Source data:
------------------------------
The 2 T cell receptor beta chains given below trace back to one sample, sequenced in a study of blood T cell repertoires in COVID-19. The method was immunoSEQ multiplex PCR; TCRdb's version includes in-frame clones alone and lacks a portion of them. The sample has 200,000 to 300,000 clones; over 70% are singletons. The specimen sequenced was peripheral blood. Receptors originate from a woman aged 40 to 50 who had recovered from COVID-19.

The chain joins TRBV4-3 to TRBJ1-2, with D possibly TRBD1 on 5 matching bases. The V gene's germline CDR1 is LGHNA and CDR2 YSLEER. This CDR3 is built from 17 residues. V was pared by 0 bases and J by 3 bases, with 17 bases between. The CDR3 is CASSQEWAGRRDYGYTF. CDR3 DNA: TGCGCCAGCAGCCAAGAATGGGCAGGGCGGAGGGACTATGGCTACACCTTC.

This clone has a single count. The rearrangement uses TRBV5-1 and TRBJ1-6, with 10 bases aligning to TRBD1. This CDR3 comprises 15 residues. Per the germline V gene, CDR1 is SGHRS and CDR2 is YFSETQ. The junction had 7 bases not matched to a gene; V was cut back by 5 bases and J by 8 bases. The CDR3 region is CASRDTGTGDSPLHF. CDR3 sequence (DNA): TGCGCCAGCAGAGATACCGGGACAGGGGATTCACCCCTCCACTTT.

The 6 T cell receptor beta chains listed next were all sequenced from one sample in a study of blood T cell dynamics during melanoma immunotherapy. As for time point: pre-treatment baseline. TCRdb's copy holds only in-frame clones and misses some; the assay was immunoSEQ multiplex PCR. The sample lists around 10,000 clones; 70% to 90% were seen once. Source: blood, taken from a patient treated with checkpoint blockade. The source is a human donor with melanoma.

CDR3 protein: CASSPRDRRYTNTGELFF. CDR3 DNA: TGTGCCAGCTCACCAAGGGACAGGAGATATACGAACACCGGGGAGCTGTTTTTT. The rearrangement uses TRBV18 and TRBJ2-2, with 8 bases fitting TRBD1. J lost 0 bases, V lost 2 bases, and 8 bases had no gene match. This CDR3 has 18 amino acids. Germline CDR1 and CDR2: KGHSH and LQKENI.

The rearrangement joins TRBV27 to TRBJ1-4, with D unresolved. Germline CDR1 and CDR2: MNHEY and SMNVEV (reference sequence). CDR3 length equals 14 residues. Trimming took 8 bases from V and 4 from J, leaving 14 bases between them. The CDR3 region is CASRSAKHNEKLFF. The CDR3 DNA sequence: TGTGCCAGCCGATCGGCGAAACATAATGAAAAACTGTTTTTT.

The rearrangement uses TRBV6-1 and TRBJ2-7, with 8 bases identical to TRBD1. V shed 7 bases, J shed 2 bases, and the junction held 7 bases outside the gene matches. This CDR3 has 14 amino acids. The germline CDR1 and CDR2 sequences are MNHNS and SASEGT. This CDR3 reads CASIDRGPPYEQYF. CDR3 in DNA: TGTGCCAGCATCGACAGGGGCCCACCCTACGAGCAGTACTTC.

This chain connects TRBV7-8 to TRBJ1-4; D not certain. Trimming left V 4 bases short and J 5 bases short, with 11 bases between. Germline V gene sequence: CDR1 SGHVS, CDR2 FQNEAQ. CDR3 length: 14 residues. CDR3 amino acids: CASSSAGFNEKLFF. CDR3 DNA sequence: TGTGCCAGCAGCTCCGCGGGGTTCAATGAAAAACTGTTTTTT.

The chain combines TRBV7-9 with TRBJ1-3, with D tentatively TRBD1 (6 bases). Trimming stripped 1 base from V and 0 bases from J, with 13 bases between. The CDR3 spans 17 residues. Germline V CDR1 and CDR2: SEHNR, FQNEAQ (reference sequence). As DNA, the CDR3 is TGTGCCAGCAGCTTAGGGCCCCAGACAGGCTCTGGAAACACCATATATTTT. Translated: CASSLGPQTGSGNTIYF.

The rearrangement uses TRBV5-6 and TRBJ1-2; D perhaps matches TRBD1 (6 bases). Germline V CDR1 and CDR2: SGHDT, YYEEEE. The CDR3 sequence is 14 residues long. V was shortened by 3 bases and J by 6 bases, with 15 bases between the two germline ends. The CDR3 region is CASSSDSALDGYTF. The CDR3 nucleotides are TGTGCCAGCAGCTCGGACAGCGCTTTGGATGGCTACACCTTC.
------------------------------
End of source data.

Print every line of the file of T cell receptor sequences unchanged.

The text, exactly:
The 2 T cell receptor beta chains given below trace back to one sample, sequenced in a study of blood T cell repertoires in COVID-19. The method was immunoSEQ multiplex PCR; TCRdb's version includes in-frame clones alone and lacks a portion of them. The sample has 200,000 to 300,000 clones; over 70% are singletons. The specimen sequenced was peripheral blood. Receptors originate from a woman aged 40 to 50 who had recovered from COVID-19.

The chain joins TRBV4-3 to TRBJ1-2, with D possibly TRBD1 on 5 matching bases. The V gene's germline CDR1 is LGHNA and CDR2 YSLEER. This CDR3 is built from 17 residues. V was pared by 0 bases and J by 3 bases, with 17 bases between. The CDR3 is CASSQEWAGRRDYGYTF. CDR3 DNA: TGCGCCAGCAGCCAAGAATGGGCAGGGCGGAGGGACTATGGCTACACCTTC.

This clone has a single count. The rearrangement uses TRBV5-1 and TRBJ1-6, with 10 bases aligning to TRBD1. This CDR3 comprises 15 residues. Per the germline V gene, CDR1 is SGHRS and CDR2 is YFSETQ. The junction had 7 bases not matched to a gene; V was cut back by 5 bases and J by 8 bases. The CDR3 region is CASRDTGTGDSPLHF. CDR3 sequence (DNA): TGCGCCAGCAGAGATACCGGGACAGGGGATTCACCCCTCCACTTT.

The 6 T cell receptor beta chains listed next were all sequenced from one sample in a study of blood T cell dynamics during melanoma immunotherapy. As for time point: pre-treatment baseline. TCRdb's copy holds only in-frame clones and misses some; the assay was immunoSEQ multiplex PCR. The sample lists around 10,000 clones; 70% to 90% were seen once. Source: blood, taken from a patient treated with checkpoint blockade. The source is a human donor with melanoma.

CDR3 protein: CASSPRDRRYTNTGELFF. CDR3 DNA: TGTGCCAGCTCACCAAGGGACAGGAGATATACGAACACCGGGGAGCTGTTTTTT. The rearrangement uses TRBV18 and TRBJ2-2, with 8 bases fitting TRBD1. J lost 0 bases, V lost 2 bases, and 8 bases had no gene match. This CDR3 has 18 amino acids. Germline CDR1 and CDR2: KGHSH and LQKENI.

The rearrangement joins TRBV27 to TRBJ1-4, with D unresolved. Germline CDR1 and CDR2: MNHEY and SMNVEV (reference sequence). CDR3 length equals 14 residues. Trimming took 8 bases from V and 4 from J, leaving 14 bases between them. The CDR3 region is CASRSAKHNEKLFF. The CDR3 DNA sequence: TGTGCCAGCCGATCGGCGAAACATAATGAAAAACTGTTTTTT.

The rearrangement uses TRBV6-1 and TRBJ2-7, with 8 bases identical to TRBD1. V shed 7 bases, J shed 2 bases, and the junction held 7 bases outside the gene matches. This CDR3 has 14 amino acids. The germline CDR1 and CDR2 sequences are MNHNS and SASEGT. This CDR3 reads CASIDRGPPYEQYF. CDR3 in DNA: TGTGCCAGCATCGACAGGGGCCCACCCTACGAGCAGTACTTC.

This chain connects TRBV7-8 to TRBJ1-4; D not certain. Trimming left V 4 bases short and J 5 bases short, with 11 bases between. Germline V gene sequence: CDR1 SGHVS, CDR2 FQNEAQ. CDR3 length: 14 residues. CDR3 amino acids: CASSSAGFNEKLFF. CDR3 DNA sequence: TGTGCCAGCAGCTCCGCGGGGTTCAATGAAAAACTGTTTTTT.

The chain combines TRBV7-9 with TRBJ1-3, with D tentatively TRBD1 (6 bases). Trimming stripped 1 base from V and 0 bases from J, with 13 bases between. The CDR3 spans 17 residues. Germline V CDR1 and CDR2: SEHNR, FQNEAQ (reference sequence). As DNA, the CDR3 is TGTGCCAGCAGCTTAGGGCCCCAGACAGGCTCTGGAAACACCATATATTTT. Translated: CASSLGPQTGSGNTIYF.

The rearrangement uses TRBV5-6 and TRBJ1-2; D perhaps matches TRBD1 (6 bases). Germline V CDR1 and CDR2: SGHDT, YYEEEE. The CDR3 sequence is 14 residues long. V was shortened by 3 bases and J by 6 bases, with 15 bases between the two germline ends. The CDR3 region is CASSSDSALDGYTF. The CDR3 nucleotides are TGTGCCAGCAGCTCGGACAGCGCTTTGGATGGCTACACCTTC.